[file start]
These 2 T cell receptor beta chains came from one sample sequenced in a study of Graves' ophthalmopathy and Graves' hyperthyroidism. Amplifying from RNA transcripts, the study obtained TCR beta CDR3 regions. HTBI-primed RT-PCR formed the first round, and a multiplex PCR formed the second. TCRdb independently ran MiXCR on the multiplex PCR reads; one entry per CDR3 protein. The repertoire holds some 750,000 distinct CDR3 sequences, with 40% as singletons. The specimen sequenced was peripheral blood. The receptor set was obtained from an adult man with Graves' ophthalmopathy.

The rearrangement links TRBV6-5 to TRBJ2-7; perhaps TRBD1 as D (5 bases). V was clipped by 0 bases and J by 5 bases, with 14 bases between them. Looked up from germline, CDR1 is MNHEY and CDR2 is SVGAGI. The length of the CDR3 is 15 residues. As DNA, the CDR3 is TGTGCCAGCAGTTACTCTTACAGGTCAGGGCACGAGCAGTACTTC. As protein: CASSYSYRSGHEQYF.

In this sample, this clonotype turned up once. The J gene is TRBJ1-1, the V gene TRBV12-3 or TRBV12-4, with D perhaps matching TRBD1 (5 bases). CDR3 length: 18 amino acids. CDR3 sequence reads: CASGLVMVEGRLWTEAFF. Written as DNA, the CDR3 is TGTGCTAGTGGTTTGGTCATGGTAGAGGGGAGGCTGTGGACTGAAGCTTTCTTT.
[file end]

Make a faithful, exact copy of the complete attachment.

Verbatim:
These 2 T cell receptor beta chains came from one sample sequenced in a study of Graves' ophthalmopathy and Graves' hyperthyroidism. Amplifying from RNA transcripts, the study obtained TCR beta CDR3 regions. HTBI-primed RT-PCR formed the first round, and a multiplex PCR formed the second. TCRdb independently ran MiXCR on the multiplex PCR reads; one entry per CDR3 protein. The repertoire holds some 750,000 distinct CDR3 sequences, with 40% as singletons. The specimen sequenced was peripheral blood. The receptor set was obtained from an adult man with Graves' ophthalmopathy.

The rearrangement links TRBV6-5 to TRBJ2-7; perhaps TRBD1 as D (5 bases). V was clipped by 0 bases and J by 5 bases, with 14 bases between them. Looked up from germline, CDR1 is MNHEY and CDR2 is SVGAGI. The length of the CDR3 is 15 residues. As DNA, the CDR3 is TGTGCCAGCAGTTACTCTTACAGGTCAGGGCACGAGCAGTACTTC. As protein: CASSYSYRSGHEQYF.

In this sample, this clonotype turned up once. The J gene is TRBJ1-1, the V gene TRBV12-3 or TRBV12-4, with D perhaps matching TRBD1 (5 bases). CDR3 length: 18 amino acids. CDR3 sequence reads: CASGLVMVEGRLWTEAFF. Written as DNA, the CDR3 is TGTGCTAGTGGTTTGGTCATGGTAGAGGGGAGGCTGTGGACTGAAGCTTTCTTT.